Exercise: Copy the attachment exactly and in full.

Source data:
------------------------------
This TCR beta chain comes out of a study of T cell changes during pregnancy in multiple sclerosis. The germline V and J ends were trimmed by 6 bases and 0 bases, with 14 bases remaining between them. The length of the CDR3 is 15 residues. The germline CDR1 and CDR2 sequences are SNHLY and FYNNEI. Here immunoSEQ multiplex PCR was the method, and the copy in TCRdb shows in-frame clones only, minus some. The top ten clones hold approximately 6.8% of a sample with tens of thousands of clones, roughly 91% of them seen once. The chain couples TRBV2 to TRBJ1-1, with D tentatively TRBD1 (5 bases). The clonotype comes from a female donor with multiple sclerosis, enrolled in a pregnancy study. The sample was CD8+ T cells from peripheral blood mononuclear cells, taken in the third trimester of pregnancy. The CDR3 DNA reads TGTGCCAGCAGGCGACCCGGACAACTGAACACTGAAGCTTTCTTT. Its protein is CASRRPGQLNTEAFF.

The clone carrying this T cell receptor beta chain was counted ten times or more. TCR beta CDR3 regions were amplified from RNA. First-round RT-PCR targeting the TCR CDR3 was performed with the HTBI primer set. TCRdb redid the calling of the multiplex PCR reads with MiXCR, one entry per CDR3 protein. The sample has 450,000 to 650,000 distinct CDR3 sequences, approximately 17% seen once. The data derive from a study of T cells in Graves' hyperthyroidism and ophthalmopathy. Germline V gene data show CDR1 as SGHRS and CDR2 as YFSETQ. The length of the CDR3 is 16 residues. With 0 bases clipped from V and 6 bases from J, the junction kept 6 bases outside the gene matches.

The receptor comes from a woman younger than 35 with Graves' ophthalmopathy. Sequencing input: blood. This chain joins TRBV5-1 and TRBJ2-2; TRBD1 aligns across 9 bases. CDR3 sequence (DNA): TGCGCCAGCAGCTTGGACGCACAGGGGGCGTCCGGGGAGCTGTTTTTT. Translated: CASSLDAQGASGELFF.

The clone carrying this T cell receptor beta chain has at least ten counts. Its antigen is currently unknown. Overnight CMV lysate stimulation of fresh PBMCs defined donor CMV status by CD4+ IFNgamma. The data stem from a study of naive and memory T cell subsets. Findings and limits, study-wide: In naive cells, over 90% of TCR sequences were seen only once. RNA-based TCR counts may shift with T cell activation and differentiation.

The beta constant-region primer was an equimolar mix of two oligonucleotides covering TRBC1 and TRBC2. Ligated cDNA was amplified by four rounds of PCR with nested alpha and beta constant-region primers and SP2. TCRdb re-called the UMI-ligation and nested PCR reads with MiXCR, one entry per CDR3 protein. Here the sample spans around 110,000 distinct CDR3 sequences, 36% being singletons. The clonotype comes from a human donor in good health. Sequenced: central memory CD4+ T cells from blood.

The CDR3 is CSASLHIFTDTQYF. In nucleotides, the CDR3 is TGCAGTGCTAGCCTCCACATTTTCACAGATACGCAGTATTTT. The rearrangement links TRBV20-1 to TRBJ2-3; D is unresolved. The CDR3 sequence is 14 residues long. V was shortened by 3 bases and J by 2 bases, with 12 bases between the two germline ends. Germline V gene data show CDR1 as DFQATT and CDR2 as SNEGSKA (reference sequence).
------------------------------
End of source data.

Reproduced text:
This TCR beta chain comes out of a study of T cell changes during pregnancy in multiple sclerosis. The germline V and J ends were trimmed by 6 bases and 0 bases, with 14 bases remaining between them. The length of the CDR3 is 15 residues. The germline CDR1 and CDR2 sequences are SNHLY and FYNNEI. Here immunoSEQ multiplex PCR was the method, and the copy in TCRdb shows in-frame clones only, minus some. The top ten clones hold approximately 6.8% of a sample with tens of thousands of clones, roughly 91% of them seen once. The chain couples TRBV2 to TRBJ1-1, with D tentatively TRBD1 (5 bases). The clonotype comes from a female donor with multiple sclerosis, enrolled in a pregnancy study. The sample was CD8+ T cells from peripheral blood mononuclear cells, taken in the third trimester of pregnancy. The CDR3 DNA reads TGTGCCAGCAGGCGACCCGGACAACTGAACACTGAAGCTTTCTTT. Its protein is CASRRPGQLNTEAFF.

The clone carrying this T cell receptor beta chain was counted ten times or more. TCR beta CDR3 regions were amplified from RNA. First-round RT-PCR targeting the TCR CDR3 was performed with the HTBI primer set. TCRdb redid the calling of the multiplex PCR reads with MiXCR, one entry per CDR3 protein. The sample has 450,000 to 650,000 distinct CDR3 sequences, approximately 17% seen once. The data derive from a study of T cells in Graves' hyperthyroidism and ophthalmopathy. Germline V gene data show CDR1 as SGHRS and CDR2 as YFSETQ. The length of the CDR3 is 16 residues. With 0 bases clipped from V and 6 bases from J, the junction kept 6 bases outside the gene matches.

The receptor comes from a woman younger than 35 with Graves' ophthalmopathy. Sequencing input: blood. This chain joins TRBV5-1 and TRBJ2-2; TRBD1 aligns across 9 bases. CDR3 sequence (DNA): TGCGCCAGCAGCTTGGACGCACAGGGGGCGTCCGGGGAGCTGTTTTTT. Translated: CASSLDAQGASGELFF.

The clone carrying this T cell receptor beta chain has at least ten counts. Its antigen is currently unknown. Overnight CMV lysate stimulation of fresh PBMCs defined donor CMV status by CD4+ IFNgamma. The data stem from a study of naive and memory T cell subsets. Findings and limits, study-wide: In naive cells, over 90% of TCR sequences were seen only once. RNA-based TCR counts may shift with T cell activation and differentiation.

The beta constant-region primer was an equimolar mix of two oligonucleotides covering TRBC1 and TRBC2. Ligated cDNA was amplified by four rounds of PCR with nested alpha and beta constant-region primers and SP2. TCRdb re-called the UMI-ligation and nested PCR reads with MiXCR, one entry per CDR3 protein. Here the sample spans around 110,000 distinct CDR3 sequences, 36% being singletons. The clonotype comes from a human donor in good health. Sequenced: central memory CD4+ T cells from blood.

The CDR3 is CSASLHIFTDTQYF. In nucleotides, the CDR3 is TGCAGTGCTAGCCTCCACATTTTCACAGATACGCAGTATTTT. The rearrangement links TRBV20-1 to TRBJ2-3; D is unresolved. The CDR3 sequence is 14 residues long. V was shortened by 3 bases and J by 2 bases, with 12 bases between the two germline ends. Germline V gene data show CDR1 as DFQATT and CDR2 as SNEGSKA (reference sequence).